Australia Tour, Aug 2010 - The Canberra Times> See concert details...
British musician Stephen Layton, who will conduct the Choir of Trinity College Cambridge on their Australian tour for Musica Viva, is frank about his method of choosing his repertoire from the vast store of magnificent music dating from ancient times to the 21st century. “For me it’s purely down to my travels and experiences. It’s a very personal thing,” he says.
The choir’s program juxtaposes 16th century English works by Thomas Tallis, Robert Parsons and William Byrd and 20th century works by Charles Stanford, John Tavener and Benjamin Britten with works by contemporary Baltic composers including Arvo Part, as well as featuring a work written in 2007 by Australian composer Paul Stanhope.
Layton brings a wealth of experience to his conducting role. As a young boy he was a chorister at Winchester Cathedral. As a Cambridge student he was the Organ Scholar at King’s College and for 10 years he was the conductor of the Temple Church Choir in London so he has an intimate knowledge of great choral works.
Layton doesn’t believe it’s difficult to bridge the 500-year gap between the early English works and the contemporary works. “All this music shows a sort of commonality, a common root in singing,” he explains. “Singing is the most direct way in which we make music. It expresses the innermost self. When you listen to some of the composers like Part or Tavener or some of the more avant-garde Baltic composers there’s still this very strong connection with singing, with sound, with a choral line, with breath leaving the body.”
He’s designed the first half of the program so that the music fits into a sequence of keys. “So you’ll be beguiled from John Tavener’s Mother of God in A major to Parsons’ Ave Maria in A major to the Gloria in Praulins’ Missa Riginis beginning in A minor. A musician would realise with pitch that these pieces inhabit an extraordinarily similar territory even though they were written hundreds of years apart. Someone else may not quite realise why it was that these pieces which were so ancient or so modern were kind of fused together. I find it interesting how one can blur the boundaries between different generations of music. I’m not trying to present something that’s watered-down, pan-global music. No – far from it. I want to show that it may be new and adventurous but there’s always something of the past in it. Look at Bach: you have the French suites for the keyboard; you have the Italian concerto; you have music in a more Germanic style. He’s dipping into all sorts of cultures and bringing them together.”
Layton believes that after the revolutionary times and the fall of Communism in the late 80s and early 90s there was a sense in Baltic music of a breaking away from the traditions of Russian Orthodox church music. “But it’s interesting now,” he muses, “That in 2010 the Orthodox tradition is actually becoming very blended in Baltic music. In Bogoroditse Djevo, the piece by Arvo Part that we’re singing, he uses a Russian Orthodox text even though he’s someone who fell out with the Russian authorities. I think that the Orthodox chant is one of the things that politically kept alive the sense of freedom of flasnost agains the Communist repression. To put it in emotive terms, the chant was a cry of freedom from the enslavement of the Communist system”.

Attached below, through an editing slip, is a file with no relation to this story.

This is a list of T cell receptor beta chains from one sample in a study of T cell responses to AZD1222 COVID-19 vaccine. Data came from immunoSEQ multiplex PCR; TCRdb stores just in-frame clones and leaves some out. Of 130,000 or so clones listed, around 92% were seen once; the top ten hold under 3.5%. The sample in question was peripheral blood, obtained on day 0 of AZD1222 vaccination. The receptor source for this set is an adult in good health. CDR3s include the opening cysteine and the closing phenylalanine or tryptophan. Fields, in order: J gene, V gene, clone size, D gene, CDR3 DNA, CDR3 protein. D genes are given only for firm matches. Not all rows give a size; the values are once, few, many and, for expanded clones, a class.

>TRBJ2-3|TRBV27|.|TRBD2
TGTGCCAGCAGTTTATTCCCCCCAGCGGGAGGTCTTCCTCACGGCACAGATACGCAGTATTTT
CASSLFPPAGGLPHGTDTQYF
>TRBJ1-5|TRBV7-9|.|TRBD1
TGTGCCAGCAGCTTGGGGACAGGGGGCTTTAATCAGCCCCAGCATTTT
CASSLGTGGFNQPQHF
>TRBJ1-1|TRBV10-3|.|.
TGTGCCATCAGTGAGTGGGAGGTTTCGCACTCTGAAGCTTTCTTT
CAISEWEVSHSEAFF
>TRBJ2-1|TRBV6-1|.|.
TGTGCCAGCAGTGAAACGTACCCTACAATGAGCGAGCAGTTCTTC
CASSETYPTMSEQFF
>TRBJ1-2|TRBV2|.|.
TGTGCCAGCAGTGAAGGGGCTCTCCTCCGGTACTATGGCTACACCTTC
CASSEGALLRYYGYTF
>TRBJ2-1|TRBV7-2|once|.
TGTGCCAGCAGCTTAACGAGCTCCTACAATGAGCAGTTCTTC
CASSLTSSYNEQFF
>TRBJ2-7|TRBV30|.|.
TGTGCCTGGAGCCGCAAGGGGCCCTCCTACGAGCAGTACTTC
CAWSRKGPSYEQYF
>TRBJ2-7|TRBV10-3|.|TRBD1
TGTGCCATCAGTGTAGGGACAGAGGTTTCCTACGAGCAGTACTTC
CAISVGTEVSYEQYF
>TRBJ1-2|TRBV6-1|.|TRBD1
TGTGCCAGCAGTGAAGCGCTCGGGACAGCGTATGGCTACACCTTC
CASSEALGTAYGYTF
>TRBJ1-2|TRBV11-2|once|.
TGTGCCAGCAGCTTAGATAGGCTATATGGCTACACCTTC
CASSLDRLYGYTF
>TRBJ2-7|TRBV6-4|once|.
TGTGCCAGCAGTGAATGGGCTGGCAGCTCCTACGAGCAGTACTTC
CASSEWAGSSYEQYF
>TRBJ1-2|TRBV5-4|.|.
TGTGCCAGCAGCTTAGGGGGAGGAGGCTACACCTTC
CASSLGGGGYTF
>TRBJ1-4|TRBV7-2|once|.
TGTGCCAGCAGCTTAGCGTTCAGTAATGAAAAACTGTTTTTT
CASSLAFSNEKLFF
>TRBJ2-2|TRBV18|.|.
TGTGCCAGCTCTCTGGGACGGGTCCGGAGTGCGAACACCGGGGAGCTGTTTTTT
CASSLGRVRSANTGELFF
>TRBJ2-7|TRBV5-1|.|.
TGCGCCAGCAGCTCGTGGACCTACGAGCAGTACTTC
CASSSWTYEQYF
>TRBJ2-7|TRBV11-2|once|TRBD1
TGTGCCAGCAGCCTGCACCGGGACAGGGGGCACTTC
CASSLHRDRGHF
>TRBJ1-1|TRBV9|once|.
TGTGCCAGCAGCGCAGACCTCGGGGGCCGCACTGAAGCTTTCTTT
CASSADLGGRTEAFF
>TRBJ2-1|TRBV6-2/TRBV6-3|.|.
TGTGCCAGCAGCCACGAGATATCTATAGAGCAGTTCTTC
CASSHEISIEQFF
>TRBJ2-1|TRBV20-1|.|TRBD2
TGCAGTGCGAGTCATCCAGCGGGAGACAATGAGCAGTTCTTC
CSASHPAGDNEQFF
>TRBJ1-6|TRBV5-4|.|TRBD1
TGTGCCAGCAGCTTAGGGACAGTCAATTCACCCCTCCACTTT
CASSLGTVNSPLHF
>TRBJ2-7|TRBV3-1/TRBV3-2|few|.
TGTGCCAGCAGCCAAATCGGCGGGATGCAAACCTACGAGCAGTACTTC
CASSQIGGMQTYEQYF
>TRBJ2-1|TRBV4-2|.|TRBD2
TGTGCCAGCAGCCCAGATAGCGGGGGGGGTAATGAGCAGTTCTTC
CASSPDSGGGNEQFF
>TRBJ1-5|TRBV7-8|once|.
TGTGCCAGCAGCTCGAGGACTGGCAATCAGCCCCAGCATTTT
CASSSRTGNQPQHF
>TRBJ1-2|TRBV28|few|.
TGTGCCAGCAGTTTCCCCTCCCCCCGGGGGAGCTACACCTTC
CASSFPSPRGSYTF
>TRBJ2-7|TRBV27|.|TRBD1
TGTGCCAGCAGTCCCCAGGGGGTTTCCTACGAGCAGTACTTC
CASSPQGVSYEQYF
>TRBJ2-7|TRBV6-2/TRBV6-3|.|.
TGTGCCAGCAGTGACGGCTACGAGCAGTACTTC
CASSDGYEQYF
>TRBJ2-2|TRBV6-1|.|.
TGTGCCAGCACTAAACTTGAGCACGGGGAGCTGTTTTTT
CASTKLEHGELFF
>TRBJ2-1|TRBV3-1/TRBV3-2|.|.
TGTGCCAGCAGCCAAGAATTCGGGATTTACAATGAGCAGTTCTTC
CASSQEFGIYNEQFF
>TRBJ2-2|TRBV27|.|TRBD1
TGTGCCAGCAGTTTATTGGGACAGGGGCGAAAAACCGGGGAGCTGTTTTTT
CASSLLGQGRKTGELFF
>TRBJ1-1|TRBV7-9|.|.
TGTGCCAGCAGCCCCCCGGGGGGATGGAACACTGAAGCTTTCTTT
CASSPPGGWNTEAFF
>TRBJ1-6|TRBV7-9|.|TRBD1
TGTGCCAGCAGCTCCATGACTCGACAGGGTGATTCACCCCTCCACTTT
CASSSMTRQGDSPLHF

The choir of 34 young male and female undergraduates were all chosen by Layton who says that they have to be academic high flyers to get into Trinity College. Academic achievement overrules a stunning voice. Obviously there’s a difference in the sound of a mixed voice choir compared to a choir that consists of men and young boy choristers aged from seven to 13. “I wouldn’t say that the girls make a sound that’s particularly a big, blousy, soprano operatic sound – they don’t – they make a fairly young sound. It’s got perhaps a wider colour and a bit more vibrato generally. What’s interesting is the colossal amount of intellect and brain power on stage with these young undergraduates. The intellect of young boys can be very finely tuned but it’s not as developed. To get them to sing a program of Renaissance and Baltic music off pat is a much harder challenge than with older students.
The Baltic pieces are sung in Latin, written in this traditional language because their composers want their music to be sung in Australia and America and England. “If they write it in Lithuanian it’s not going to have a chance to be sung elsewhere in the world,” Layton explains.
Layton says the choir has just sung the piece by Paul Stanhope at a concert in Cambridge. “In the Lamentations Stanhope juxtaposes poetry from the Arab tradition with that from Israeli tradition in a very up to date take on the current situation. In the Book of Lamentations in the Bible there’s a cry about the problems in Israel thousands of years ago which William Byrd has set in his Civitas sancti tui which we’ll sing in Australia. In fact the choir initially found the Stanhope piece difficult to memorise and come to grips with, but because of that they worked hard on it and now it’s a piece that they very much look forward to performing,” he says.
“Paul Stanhope will be coming to our Australian rehearsals to work on the piece with us. There’s a mood of huge excitement among the choir members about the Australian trip. They’re committed to wanting to give the best they can in all this music because they sense there’s an audience out there that wants to come to hear them.”
Finally I press Layton to reveal his favourite choral work – and it’s back to Bach, to his Mass in B minor. “To me it has intellectual rigour, the Christian spirit and the humanity of the whole world. Bach had a vision of a world when none of us are quite here on earth.”